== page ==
Or, in another too-common aquarium nightmare, one gets a pair of strikingly-colored tiger barbs to accent their tank, and watches the little monsters terrorize everything else they can find until all of their tankmates are hiding in corners with ripped fins and missing scales. The mistake, in this case, wasn’t in the choice of tankmates, necessarily, but in getting only two tiger barbs. This species, like many others, establishes a pecking order and enforces it with near-constant small acts of aggression. In a group of at least eight, they confine this attention to their own kind, which can tolerate this treatment, and leave other species alone. In a smaller group, though, they dump all of that energy on whatever other fish are handy, with disastrous results.
The lesson here is, it’s important to know whether the latest addition you’re contemplating for your work of aquatic art needs to be part of a bigger scene, or is safe to include by itself. Your fishy friends will thank you.
Conversely, some fish can’t stand their own company. We’ve already met the betta, which was bred to enhance the natural territorial instincts of anabantoid fishes to gladiatorial levels, but there are other, less intense examples. Many species establish territories and defend them aggressively. Some species, like most gouramis, are content to police their homes against related or similar-looking species only, and become an issue only if one tries to house more than one in a small tank. Others, though…
This horror story comes from my own experience. I had a tank in Miami with a small group of black neon tetras, a few catfish, and two blind cavefish. I wasn’t doing everything quite right, but my single biggest mistake was adding two African mbuna cichlids from the Flagler Flea Market to the mix. Those two little monsters proceeded to eat everything in the tank small enough to fit into their mouths and to bore into the undersides of the cavefish. Soon, it was just them, one zebrafish too big to eat and too small to be a threat, and some of the catfish, until I could separate them. Of course, the tank wasn’t even big enough for the two of them by the time they were done growing, and the smaller one hid behind the filter intake while the larger claimed the entire tank. In my bucket while I set up a new tank and their separate housing, the smaller one mutilated the larger’s tail, and the larger one didn’t last much longer. The remaining beast lasted for years, and proved to be a charming pet once I housed it only with animals that made trouble in my main tank, such as a crayfish that killed a lot of my plants.
I made several mistakes in acquiring those cichlids. I thought I was getting one of the benign species, but I misidentified the vendor’s offering and got one of the more aggressive varieties instead. I put them in a tank that was barely large enough to be one of their territories, let alone two, and they acted accordingly. But once I had them separated, I could treat them properly…or the one that killed the other one, anyway.
African cichlids are only the most famous of these tank-killers. Territoriality is another variable one has to consider when picking out their fish. Some fish school—and some fish home-school.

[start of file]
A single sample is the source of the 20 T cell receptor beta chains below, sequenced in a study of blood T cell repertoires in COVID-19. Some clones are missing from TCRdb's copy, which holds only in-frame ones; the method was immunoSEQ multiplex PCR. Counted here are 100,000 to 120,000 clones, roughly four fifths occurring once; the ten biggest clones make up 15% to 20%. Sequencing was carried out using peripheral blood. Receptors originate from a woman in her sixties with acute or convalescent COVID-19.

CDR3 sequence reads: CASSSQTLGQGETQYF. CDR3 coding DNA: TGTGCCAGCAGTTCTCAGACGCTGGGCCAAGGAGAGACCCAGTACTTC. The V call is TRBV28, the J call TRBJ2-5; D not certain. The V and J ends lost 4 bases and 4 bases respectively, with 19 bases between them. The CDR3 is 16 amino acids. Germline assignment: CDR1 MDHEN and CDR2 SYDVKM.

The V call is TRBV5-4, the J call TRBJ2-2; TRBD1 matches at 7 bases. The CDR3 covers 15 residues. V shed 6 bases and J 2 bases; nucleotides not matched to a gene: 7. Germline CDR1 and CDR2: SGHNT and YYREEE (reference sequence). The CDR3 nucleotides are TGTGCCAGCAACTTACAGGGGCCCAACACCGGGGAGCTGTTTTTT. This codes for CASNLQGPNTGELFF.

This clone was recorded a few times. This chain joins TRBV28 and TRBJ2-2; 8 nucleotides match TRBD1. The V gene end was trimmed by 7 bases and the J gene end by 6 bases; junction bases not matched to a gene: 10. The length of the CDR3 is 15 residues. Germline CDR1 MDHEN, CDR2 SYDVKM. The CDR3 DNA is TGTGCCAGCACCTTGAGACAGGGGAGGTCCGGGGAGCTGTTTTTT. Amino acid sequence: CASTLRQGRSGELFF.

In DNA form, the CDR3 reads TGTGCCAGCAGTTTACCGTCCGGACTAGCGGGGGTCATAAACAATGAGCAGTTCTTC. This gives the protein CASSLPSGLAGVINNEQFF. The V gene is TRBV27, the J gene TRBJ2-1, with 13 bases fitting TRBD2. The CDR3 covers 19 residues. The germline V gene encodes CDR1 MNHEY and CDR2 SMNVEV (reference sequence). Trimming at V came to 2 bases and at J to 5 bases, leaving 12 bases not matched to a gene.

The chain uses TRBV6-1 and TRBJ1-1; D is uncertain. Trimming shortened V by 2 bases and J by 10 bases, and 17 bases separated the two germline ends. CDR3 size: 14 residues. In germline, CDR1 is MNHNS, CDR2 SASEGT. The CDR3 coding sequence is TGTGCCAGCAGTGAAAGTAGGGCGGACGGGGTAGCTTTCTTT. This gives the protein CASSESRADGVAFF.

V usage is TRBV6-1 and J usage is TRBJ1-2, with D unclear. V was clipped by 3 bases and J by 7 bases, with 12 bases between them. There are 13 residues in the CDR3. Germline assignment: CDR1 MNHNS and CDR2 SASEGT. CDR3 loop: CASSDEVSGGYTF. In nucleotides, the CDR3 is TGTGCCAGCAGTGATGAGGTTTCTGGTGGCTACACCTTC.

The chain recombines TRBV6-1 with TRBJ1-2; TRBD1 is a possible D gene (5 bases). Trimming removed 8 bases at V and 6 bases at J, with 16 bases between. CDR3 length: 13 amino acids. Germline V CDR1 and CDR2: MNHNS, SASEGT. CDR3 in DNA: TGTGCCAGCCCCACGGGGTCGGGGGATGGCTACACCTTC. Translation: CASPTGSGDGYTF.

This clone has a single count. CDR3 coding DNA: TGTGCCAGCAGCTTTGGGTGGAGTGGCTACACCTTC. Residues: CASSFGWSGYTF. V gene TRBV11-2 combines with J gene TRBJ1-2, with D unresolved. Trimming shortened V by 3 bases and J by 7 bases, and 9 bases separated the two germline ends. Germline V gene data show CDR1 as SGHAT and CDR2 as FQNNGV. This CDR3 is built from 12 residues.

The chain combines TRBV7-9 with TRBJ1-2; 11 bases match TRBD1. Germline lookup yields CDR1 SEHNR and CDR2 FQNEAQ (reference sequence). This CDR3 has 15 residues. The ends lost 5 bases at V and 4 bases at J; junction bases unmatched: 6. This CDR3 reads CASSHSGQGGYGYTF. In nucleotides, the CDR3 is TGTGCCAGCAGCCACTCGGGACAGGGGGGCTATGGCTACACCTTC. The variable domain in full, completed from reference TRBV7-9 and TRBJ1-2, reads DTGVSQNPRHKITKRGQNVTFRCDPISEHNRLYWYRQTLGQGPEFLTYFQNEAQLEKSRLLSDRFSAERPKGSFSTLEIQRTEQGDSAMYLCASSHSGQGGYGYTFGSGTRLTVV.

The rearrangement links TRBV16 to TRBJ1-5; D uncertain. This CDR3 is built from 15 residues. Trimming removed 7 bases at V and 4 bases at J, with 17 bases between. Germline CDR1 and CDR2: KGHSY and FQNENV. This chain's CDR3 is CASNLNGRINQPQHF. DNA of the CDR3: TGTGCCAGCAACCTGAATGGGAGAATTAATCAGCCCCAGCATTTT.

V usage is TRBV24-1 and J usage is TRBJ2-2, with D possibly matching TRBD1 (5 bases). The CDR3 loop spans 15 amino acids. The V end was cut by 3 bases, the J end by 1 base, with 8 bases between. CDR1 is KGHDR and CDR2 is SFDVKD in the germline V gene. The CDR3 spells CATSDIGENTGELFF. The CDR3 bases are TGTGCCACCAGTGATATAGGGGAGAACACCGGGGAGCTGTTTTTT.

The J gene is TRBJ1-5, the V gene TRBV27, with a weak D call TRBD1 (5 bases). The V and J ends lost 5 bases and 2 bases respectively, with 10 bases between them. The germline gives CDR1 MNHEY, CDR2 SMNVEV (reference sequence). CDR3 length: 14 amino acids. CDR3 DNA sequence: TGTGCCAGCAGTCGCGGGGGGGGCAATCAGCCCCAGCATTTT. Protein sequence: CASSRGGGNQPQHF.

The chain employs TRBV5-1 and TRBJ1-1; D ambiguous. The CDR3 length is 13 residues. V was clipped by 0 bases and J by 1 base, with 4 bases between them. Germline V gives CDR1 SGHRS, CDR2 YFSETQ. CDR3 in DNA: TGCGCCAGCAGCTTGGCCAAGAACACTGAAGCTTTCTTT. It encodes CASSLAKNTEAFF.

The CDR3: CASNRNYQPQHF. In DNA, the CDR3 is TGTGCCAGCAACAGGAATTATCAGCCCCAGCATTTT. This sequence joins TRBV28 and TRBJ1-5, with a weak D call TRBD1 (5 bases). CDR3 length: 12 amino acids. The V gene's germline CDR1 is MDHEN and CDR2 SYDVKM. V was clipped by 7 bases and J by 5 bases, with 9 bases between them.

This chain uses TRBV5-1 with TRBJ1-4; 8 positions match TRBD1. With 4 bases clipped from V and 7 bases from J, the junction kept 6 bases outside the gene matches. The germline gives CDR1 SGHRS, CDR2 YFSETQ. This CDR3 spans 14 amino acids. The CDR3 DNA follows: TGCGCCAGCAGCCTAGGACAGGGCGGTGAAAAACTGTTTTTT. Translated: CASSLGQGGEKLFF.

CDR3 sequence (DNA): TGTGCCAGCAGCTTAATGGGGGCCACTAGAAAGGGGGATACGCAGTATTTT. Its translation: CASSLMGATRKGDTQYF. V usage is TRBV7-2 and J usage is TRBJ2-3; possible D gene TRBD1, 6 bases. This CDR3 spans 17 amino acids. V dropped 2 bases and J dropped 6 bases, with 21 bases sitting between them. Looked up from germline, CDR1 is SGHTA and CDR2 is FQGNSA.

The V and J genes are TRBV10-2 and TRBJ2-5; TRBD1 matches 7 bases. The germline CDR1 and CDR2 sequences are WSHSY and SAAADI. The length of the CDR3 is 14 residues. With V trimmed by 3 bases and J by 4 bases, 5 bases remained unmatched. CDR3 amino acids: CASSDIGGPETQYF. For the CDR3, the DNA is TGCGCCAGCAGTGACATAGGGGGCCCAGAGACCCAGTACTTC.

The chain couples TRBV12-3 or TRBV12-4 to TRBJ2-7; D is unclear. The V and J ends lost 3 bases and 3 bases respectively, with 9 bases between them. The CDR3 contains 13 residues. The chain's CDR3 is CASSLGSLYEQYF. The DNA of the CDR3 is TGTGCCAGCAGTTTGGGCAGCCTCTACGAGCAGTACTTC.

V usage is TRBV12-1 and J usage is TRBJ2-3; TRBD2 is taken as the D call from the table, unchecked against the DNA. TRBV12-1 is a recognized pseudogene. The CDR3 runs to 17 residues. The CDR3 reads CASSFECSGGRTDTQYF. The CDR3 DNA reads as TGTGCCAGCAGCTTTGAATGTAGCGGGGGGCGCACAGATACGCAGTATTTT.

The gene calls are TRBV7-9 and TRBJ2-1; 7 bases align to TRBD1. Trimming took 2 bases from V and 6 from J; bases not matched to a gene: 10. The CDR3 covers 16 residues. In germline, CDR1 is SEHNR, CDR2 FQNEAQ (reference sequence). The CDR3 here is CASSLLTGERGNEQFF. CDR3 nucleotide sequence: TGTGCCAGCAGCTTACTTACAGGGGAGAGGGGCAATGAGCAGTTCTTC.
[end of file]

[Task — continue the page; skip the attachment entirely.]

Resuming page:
This is, as far as I’m concerned, the most tragic of the aquarium trade’s assorted misconceptions. Lots of us have this idea that some fish are “cleaner fish,” whose role is to “clean” the tank. People imagine that these fish—usually catfish, loaches, and other bottom-feeders—eat other fish’s feces, or otherwise subsist entirely on this “cleaning” chore. People likewise imagine that “cleaner” fish are the solution to tanks that have not been maintained, and will replace water changes or new filter media.
All of that is wrong. The fish people think of as “cleaner” fish actually subsist on leftover food from the upper levels, not the feces or other leavings of their tankmates. In a tank whose other fish are being “overfed,” the bottom-feeders might find enough to thrive. But most of the time, this perception that bottom-feeders subsist on fish feces and goodwill puts these fascinating animals on a slow path to starvation. Worse, many of the most popular bottom-feeders are South American armored catfish, whose bodies are encased in bone and can’t thin out or cave in if they’re underfed. Right until the moment they starve to death, they look perfectly happy (or quiet and bored, if they’re Corydoras and are being kept alone). Many, such as loaches, are also sensitive about deteriorating water conditions, and among the first victims of New Tank or Zombie Tank Syndrome.
Algae eaters often have it worse. Many of them refuse to eat certain kinds of algae, leading to unpleasant situations where the addition of the algae eater does nothing to affect the algae levels in the tank, with the fish slowly starving or seeking other food sources. This is particularly true for very dirty tanks that have started growing cyanobacterial slime, which few fish will touch.
Or you made the mistake of buying a Chinese algae eater, which quickly learns that flakes are a more efficient food source than scraping bits of green off of rocks, grows larger than people realize, and starts eating holes in other fish’s skin as it gets older.
All of your fish are your pets. None of them are appliances that service the rest of your system. If you get bottom feeders, buy them sinking food and, for fuck’s sake, don’t call them “cleaner fish.”
There are still a few specific and unusually frustrating situations an aquarist can get into if they don’t bring appropriate skepticism to the store with them. I address the most common of those in the third and last installment. Would you believe this all fit in a 12-minute presentation?